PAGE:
Friday, October 7, 2011

Charles Ives, The Man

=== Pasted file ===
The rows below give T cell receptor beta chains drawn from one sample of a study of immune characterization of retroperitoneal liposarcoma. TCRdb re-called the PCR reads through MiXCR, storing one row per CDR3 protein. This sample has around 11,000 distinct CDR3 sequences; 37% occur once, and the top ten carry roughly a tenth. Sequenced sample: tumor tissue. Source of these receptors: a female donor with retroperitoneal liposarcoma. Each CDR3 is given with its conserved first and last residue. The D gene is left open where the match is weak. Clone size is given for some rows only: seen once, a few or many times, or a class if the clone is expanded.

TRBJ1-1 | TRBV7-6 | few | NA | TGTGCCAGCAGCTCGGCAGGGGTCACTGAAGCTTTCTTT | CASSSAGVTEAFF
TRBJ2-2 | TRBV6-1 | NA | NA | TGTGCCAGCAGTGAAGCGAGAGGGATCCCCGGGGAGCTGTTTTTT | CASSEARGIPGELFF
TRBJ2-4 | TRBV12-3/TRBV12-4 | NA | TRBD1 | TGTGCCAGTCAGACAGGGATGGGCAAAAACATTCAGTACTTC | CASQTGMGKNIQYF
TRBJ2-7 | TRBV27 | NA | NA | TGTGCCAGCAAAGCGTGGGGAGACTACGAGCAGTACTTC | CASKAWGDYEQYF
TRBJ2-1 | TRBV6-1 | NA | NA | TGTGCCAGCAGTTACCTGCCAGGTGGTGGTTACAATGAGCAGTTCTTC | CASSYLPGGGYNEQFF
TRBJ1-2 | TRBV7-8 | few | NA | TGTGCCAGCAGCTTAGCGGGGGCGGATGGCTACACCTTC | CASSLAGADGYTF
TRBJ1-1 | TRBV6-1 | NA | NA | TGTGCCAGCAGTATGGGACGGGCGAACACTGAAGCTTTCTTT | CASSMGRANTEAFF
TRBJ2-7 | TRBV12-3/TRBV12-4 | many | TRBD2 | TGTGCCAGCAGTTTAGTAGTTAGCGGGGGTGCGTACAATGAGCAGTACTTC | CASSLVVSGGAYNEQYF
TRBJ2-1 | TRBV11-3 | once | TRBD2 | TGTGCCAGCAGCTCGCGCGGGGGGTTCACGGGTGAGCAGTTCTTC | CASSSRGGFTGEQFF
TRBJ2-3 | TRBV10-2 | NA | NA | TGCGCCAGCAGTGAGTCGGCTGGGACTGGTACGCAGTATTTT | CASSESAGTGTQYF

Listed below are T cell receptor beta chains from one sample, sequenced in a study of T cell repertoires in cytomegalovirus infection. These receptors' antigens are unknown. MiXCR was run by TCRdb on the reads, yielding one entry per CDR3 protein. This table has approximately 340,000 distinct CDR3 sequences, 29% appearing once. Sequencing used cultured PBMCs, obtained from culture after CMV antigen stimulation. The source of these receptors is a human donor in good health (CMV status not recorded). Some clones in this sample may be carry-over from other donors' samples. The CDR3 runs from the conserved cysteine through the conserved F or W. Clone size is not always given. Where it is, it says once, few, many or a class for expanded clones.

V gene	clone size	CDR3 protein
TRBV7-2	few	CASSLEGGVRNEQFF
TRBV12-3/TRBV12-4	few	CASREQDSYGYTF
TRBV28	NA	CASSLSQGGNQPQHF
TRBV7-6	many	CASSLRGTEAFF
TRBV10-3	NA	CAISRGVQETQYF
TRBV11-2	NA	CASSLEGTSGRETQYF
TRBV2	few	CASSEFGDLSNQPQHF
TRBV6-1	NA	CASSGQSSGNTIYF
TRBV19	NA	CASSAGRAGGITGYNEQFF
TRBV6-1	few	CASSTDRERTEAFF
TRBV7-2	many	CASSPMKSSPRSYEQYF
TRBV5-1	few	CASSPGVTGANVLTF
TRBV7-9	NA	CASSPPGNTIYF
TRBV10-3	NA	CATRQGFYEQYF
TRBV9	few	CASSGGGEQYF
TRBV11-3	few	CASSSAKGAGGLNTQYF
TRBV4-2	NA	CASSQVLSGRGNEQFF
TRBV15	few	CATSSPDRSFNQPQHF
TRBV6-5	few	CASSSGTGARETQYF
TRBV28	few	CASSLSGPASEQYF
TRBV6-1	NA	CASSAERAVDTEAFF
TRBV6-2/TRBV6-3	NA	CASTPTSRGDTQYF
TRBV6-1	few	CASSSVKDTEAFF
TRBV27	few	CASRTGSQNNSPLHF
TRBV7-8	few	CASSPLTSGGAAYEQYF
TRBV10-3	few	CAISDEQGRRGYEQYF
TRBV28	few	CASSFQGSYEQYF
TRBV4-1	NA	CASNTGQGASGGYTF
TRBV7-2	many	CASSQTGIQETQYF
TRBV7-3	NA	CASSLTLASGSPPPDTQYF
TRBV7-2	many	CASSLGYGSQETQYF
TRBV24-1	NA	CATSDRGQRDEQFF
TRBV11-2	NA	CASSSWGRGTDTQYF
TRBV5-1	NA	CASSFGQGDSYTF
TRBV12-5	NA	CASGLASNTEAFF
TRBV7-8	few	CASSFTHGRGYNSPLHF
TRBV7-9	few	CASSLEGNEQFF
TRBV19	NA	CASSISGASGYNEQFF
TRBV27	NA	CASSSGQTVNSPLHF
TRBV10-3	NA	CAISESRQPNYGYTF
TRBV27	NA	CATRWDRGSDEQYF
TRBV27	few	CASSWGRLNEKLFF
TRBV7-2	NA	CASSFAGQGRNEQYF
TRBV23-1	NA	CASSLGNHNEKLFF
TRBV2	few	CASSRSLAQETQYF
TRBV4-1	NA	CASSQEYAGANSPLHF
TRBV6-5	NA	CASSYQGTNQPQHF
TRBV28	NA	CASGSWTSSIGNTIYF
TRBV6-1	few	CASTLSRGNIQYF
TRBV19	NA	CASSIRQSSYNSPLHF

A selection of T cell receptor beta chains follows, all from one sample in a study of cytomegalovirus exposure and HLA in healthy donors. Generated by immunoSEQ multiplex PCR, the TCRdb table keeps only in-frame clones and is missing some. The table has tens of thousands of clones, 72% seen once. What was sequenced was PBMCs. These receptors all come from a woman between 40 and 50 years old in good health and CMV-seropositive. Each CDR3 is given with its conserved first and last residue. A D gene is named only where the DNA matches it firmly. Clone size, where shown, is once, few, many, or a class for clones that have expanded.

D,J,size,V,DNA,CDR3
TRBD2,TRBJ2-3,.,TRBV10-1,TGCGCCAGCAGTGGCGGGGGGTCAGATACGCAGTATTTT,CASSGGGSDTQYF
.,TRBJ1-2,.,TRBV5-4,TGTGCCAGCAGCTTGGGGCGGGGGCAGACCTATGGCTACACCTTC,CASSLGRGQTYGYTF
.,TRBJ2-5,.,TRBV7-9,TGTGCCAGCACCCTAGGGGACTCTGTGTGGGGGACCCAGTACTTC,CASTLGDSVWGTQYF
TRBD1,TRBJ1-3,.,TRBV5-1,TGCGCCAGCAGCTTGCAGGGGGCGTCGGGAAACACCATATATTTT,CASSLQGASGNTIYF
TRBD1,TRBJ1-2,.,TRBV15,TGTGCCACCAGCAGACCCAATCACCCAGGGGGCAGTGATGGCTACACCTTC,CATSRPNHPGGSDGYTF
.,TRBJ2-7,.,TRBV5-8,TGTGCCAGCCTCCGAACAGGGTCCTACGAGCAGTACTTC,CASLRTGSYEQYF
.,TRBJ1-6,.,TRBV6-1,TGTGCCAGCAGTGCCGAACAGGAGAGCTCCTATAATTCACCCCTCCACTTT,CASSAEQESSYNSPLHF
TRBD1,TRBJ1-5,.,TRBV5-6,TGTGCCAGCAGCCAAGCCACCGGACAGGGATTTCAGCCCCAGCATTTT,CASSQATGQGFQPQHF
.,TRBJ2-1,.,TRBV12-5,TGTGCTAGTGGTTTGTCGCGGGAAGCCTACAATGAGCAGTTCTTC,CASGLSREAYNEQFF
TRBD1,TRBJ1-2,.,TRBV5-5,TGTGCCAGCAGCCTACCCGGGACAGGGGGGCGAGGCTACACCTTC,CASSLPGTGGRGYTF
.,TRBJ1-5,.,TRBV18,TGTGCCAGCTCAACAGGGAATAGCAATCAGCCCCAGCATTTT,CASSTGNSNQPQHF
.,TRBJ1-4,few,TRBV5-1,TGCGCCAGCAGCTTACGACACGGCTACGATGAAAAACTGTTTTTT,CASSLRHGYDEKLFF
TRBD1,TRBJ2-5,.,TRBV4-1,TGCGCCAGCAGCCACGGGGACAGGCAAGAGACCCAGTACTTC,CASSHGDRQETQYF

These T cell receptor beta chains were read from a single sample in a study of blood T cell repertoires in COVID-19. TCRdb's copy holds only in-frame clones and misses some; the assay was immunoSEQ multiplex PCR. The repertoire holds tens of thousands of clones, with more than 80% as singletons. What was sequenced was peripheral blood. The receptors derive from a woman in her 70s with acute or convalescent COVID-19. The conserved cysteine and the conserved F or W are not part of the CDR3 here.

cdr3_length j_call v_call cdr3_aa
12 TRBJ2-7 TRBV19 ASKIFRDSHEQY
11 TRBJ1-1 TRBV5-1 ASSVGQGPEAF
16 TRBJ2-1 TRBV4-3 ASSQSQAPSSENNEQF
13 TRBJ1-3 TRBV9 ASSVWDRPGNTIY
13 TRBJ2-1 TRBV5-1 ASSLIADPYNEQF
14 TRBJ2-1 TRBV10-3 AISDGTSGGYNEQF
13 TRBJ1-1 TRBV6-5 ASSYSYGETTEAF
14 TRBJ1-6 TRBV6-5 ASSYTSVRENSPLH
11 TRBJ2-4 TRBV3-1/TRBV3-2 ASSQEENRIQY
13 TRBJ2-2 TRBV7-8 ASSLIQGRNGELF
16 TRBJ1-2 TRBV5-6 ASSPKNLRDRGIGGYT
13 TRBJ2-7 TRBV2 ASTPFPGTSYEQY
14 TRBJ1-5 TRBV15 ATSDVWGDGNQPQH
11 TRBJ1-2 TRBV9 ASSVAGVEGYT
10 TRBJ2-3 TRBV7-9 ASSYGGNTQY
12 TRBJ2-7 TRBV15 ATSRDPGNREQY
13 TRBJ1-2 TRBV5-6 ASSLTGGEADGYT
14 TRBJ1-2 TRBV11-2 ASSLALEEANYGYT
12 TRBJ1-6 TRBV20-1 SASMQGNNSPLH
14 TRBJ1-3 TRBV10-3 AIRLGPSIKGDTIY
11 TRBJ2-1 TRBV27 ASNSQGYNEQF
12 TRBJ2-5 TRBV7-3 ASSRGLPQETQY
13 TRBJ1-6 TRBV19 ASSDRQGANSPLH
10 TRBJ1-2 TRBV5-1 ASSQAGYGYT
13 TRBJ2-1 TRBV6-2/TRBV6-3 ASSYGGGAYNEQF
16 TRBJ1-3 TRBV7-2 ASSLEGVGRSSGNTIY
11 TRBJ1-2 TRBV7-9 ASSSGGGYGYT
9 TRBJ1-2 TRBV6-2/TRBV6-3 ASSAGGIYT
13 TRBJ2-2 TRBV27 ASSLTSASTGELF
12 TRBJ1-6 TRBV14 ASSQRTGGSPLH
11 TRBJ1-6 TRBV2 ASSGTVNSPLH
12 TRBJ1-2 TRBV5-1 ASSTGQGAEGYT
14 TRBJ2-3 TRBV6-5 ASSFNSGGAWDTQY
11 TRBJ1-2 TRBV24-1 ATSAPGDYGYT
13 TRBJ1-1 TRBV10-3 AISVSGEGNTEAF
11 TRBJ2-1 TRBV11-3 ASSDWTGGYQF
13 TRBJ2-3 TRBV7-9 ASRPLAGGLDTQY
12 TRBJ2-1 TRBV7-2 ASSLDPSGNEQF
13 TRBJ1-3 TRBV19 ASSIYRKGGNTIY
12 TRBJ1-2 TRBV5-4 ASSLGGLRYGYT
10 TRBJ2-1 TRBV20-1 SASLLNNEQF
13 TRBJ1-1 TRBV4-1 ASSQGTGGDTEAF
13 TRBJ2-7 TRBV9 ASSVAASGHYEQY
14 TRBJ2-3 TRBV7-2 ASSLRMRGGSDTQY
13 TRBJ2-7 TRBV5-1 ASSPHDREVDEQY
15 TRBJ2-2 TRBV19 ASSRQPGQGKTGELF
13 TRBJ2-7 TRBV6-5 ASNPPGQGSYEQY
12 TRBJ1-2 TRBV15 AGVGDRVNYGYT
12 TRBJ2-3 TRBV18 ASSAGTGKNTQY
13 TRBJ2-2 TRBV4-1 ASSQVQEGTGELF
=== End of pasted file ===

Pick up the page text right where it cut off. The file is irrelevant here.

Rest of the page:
The following text which Charles Ives wrote and set to music has made me curious about who he was as a man. I looked up Samuel Ramey on YouTube for listening pleasure, and happened to stumble on this poem and song, and was very touched by it's beauty. Ives was unique in that he could make a strong statement in a minute. The text is a tribute to the family dog that died, and the song may be the first he ever wrote. Check out this moving poem. "One evening just at sunset we laid him in the grave; Although a humble animal his heart was true and brave. All the family joined us, in solemn march and slow, From the garden place beneath the trees and where the sunflowers grow." Obviously, Ives had remarkable depth to him in order to come up with such a touching poem. Ives clearly loved his daughters, as shown by this poem. Ives was a business man during the day, and a musician at night and on the weekend. His buisness associates did not know that he wrote music. He was quite successful as a business man, but he always believed in living by modest means. He could have retired a millionaire, but he wanted to help the working man have life insurance. He was a family man, and making a good living for his family was very important to him. He said, " if a composer has a nice wife and some nice children, how can he let the children starve on his dissonances?" Ives was a strong lover of his country, and a humble man who did not seek recognition. His love for his country is evident in a lot of his works. As a matter of fact he quotes "America the Beautiful" in his second symphony. Ives loved to experiment with different sounds, and would not simply go with the trends and write "attractive" music. Unfortunately, his health began to go down hill in 1918, when he suffered a major heart attack due to diabetes. He lived 36 more years, but he stopped composing in 1927. He lost the strength to compose, and soon after retired from business because of his weak health. He was heartbroken when he could no longer compose. Supposedly, he went downstairs to his wife in tears, and said that he just could not do it anymore. A sad story for sure. Who knows where his composition would have gone had it continued. The same goes for Mozart, Bizet, Jimi Hendrix, Duparc, John Lennon, John Coltrane and many others. As a composer he was a big experimenter. For example he wrote a piece called "Quarter Tones" for piano. Also, in his famous song Charlie Rutlage the pianist has to use their fist at one point. He was nit a man who lacked a sense of humor. He wrote a song called "Slugging a Vampire" which is 35 seconds long. Also, he set texts in other languages such as "Feldeinsamkeit.". That text was set by Brahms before Ives set it. Ives does a remarkable job setting this text. Charles Ives was a remarkable man and musician, who put his family first. His legacy as a musician and man will always live on.

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